Humans like symmetry. Don’t believe me? Look at architecture, furniture, the human face, the human body. Many of the things we create or find beautiful are symmetrical. Especially when your subject is centered within the frame, using a background with symmetry on either side of the speaker will create a sense of balance and stability, and it will pull attention back to the speaker.
It’s Like Inception (Use a frame within a frame.)
While it’s important not to get carried away with using too many frames within your video frame (Don’t want to get stuck in limbo, after all), using the background elements to frame your speaker can be a very pleasing design choice. It helps keep the viewers’ eyes from wandering and reemphasizes the importance of your focal point—the speaker.
Don’t Forget Your Lines! (Take advantage of leading lines)
Remember JLo’s backup dancers we mentioned before? Let’s talk about them for another second. Backup dancers augment her performance and point the attention back to her. That’s what leading lines are all about.
Unless you’re up against a white wall, you’re probably going to have real or implied lines somewhere in your background. What you’ll want to think through is how to use these lines to point back to your speaker. Think of every line in your speaker’s background as an arrow. You’ll want to find a way to make most of the arrows point towards your speaker (your focal point) instead of pointing every which way.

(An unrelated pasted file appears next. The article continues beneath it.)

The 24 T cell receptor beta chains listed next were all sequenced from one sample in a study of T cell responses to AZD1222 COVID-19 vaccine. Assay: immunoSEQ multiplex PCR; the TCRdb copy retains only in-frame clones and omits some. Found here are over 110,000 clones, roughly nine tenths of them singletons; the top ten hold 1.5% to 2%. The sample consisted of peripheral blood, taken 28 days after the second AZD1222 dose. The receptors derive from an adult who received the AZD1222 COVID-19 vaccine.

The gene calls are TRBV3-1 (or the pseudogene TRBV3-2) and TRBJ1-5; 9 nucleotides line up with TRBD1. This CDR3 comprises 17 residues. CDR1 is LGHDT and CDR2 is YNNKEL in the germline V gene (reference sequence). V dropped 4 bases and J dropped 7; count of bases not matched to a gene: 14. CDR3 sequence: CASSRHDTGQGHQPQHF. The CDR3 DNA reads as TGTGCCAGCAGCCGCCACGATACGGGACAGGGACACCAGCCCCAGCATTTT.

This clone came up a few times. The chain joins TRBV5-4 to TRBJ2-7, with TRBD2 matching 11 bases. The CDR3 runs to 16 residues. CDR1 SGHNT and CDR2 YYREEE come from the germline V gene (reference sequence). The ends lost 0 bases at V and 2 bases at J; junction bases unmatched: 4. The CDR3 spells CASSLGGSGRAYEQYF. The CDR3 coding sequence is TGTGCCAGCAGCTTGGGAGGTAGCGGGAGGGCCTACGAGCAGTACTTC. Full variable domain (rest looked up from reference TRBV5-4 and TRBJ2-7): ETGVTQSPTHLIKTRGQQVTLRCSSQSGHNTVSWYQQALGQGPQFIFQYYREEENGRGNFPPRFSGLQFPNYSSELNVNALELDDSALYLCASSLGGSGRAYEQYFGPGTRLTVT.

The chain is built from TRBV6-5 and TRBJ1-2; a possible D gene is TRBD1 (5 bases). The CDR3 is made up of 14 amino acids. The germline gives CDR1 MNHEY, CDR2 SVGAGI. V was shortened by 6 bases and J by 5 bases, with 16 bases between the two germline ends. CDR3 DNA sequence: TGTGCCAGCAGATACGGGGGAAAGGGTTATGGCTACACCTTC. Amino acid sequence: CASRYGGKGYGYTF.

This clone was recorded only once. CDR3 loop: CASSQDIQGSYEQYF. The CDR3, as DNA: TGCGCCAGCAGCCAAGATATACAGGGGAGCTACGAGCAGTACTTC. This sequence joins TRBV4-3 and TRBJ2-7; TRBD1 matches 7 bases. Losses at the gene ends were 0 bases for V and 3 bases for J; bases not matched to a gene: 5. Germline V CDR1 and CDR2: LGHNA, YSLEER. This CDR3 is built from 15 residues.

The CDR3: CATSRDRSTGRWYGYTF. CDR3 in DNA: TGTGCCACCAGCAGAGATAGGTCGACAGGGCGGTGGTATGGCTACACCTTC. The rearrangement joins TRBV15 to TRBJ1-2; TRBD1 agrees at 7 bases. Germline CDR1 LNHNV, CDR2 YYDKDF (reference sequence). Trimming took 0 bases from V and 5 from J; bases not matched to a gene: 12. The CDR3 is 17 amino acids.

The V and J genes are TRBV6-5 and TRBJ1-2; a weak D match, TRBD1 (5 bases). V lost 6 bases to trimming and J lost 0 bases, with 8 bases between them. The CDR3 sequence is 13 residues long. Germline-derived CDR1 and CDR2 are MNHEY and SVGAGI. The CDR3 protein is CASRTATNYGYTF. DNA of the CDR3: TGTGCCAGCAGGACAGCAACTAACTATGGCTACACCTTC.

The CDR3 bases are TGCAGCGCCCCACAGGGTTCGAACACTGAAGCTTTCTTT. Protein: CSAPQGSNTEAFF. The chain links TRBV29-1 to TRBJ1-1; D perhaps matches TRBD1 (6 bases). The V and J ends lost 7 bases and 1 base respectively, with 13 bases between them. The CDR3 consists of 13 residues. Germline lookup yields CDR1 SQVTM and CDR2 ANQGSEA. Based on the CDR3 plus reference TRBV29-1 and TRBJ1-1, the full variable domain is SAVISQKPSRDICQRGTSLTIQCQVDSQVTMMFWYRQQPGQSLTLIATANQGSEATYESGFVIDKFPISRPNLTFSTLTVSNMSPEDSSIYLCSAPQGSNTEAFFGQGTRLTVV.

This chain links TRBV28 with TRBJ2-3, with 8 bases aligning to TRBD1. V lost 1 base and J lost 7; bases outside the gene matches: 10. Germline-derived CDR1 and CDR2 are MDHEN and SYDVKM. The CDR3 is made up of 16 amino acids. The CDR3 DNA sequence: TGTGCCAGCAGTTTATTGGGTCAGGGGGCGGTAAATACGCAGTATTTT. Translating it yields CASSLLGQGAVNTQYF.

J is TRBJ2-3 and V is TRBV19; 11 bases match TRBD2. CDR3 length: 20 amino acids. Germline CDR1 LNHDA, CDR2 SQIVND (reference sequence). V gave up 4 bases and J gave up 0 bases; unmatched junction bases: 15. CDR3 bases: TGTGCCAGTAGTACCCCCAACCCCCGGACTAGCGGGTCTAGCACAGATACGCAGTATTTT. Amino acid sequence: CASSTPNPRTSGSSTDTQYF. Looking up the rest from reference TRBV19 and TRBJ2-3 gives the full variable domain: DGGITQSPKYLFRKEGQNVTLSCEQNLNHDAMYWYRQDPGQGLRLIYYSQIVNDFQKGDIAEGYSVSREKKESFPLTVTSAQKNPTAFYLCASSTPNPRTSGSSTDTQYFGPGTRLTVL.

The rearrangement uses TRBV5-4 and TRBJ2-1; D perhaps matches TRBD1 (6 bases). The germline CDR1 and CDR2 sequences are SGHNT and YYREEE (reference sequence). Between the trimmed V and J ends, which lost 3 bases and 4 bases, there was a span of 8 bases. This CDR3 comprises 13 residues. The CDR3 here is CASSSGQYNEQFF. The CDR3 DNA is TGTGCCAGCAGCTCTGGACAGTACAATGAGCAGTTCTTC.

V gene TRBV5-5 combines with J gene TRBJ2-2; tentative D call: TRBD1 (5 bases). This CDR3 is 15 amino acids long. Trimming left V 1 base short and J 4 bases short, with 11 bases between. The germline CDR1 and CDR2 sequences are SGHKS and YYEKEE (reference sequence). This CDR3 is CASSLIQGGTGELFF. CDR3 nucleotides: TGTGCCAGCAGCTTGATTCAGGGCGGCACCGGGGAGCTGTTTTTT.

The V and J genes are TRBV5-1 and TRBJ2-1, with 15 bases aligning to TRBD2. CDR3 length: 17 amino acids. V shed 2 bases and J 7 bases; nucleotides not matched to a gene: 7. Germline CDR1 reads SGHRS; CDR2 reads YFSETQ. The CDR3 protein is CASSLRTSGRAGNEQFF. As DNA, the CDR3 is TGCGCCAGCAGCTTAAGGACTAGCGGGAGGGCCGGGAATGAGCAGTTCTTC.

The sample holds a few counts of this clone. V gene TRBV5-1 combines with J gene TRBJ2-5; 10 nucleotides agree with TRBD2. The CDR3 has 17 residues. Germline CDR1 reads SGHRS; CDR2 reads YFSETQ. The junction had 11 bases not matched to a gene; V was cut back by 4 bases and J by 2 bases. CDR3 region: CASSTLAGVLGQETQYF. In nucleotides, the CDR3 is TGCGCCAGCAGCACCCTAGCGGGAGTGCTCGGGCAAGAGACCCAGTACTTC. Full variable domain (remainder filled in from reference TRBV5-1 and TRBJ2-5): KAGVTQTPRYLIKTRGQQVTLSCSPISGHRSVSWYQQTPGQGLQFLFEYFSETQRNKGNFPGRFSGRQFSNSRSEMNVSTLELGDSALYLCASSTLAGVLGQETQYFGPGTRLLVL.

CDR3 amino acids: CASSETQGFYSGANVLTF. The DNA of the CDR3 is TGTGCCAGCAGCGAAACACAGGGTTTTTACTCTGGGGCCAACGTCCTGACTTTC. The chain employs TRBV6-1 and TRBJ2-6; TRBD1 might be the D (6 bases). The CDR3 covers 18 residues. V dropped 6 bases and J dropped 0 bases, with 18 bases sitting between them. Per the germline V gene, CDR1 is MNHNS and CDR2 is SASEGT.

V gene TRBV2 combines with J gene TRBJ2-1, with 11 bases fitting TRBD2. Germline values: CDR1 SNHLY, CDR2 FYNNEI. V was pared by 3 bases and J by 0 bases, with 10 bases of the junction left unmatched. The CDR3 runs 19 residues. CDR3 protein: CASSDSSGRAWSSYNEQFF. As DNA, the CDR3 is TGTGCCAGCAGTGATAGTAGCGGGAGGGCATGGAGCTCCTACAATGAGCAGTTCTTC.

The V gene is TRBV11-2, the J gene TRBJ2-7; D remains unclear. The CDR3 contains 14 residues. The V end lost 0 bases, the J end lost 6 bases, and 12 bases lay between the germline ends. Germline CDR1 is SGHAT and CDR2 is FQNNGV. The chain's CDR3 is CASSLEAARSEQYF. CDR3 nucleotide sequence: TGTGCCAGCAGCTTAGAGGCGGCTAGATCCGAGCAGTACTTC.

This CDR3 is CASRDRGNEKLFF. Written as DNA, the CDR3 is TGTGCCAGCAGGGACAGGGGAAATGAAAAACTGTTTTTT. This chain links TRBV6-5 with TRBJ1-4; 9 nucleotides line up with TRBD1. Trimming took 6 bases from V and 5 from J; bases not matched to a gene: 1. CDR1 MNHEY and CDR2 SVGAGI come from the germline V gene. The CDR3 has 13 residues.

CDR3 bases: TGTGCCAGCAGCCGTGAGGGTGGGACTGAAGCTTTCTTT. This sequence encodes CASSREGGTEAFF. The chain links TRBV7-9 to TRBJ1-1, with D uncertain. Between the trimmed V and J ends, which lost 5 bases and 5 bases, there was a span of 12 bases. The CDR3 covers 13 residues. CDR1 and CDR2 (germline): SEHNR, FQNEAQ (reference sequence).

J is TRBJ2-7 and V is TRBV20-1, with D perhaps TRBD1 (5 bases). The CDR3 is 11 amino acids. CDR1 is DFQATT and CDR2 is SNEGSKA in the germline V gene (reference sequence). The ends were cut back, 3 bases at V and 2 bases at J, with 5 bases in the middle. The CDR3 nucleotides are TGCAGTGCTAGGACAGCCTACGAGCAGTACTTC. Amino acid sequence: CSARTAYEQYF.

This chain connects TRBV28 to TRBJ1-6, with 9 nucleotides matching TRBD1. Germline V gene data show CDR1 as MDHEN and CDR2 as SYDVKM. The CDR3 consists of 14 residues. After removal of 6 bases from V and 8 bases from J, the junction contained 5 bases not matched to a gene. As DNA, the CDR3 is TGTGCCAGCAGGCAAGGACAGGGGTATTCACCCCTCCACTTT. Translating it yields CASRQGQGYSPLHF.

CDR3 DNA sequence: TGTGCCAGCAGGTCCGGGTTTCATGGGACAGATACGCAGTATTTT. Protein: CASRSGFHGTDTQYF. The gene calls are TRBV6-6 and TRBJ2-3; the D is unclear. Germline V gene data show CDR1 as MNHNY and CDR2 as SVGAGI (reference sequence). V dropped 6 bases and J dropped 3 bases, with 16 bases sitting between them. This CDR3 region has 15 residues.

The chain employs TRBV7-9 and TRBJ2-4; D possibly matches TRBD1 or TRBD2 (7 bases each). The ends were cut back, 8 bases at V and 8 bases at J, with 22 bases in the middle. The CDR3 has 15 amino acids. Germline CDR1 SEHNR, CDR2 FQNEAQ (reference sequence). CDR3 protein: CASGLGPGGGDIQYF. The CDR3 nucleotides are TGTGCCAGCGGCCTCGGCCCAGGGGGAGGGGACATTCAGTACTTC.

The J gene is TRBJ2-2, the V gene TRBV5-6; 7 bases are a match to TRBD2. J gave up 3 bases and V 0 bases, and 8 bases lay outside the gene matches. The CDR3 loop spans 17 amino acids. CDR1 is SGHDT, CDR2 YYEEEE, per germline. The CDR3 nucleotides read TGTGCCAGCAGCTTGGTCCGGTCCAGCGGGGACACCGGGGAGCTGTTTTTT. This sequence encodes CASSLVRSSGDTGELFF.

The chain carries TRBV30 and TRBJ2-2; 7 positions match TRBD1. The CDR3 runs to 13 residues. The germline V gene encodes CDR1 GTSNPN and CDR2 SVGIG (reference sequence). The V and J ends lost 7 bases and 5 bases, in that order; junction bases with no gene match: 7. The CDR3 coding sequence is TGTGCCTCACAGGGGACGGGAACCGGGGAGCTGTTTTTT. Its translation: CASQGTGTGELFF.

Your Background Doesn’t Have to Be Profound; But Make It Deep (Consider your foreground, midground, and background.)
Humans have an aesthetic appreciation for depth. We love stargazing, seeing the hazy blue mountains on the horizon, looking over the edge of the Grand Canyon, or straining our eyes to see the other side. Nature is three-dimensional; it’s familiar; that’s why we find an illusion of depth visually pleasing in art and design. One way to add depth to a scene is through perspective and leading lines (discussed above). Another way is through layering. The speaker should probably always be in the foreground, but consider positioning the camera so that there is both a midground and a background. This will create a sense of space within the frame.
Sweep the Perimeter (Remove distractions from the edges of your frame.)
Remember how I said that my thumb is a common selfie photobomber? Things sneaking into the frame that aren’t supposed to be there are the worst—two thumbs down for sure. If objects are in the frame, they should be there boldly. No one minds if only half your painting on the wall is visible. But if only a tiny corner of the picture frame can be seen, it becomes a distraction. What is it? Is it a mistake? Is it supposed to be there? Paying attention to your edges helps to ensure a clean and professional composition.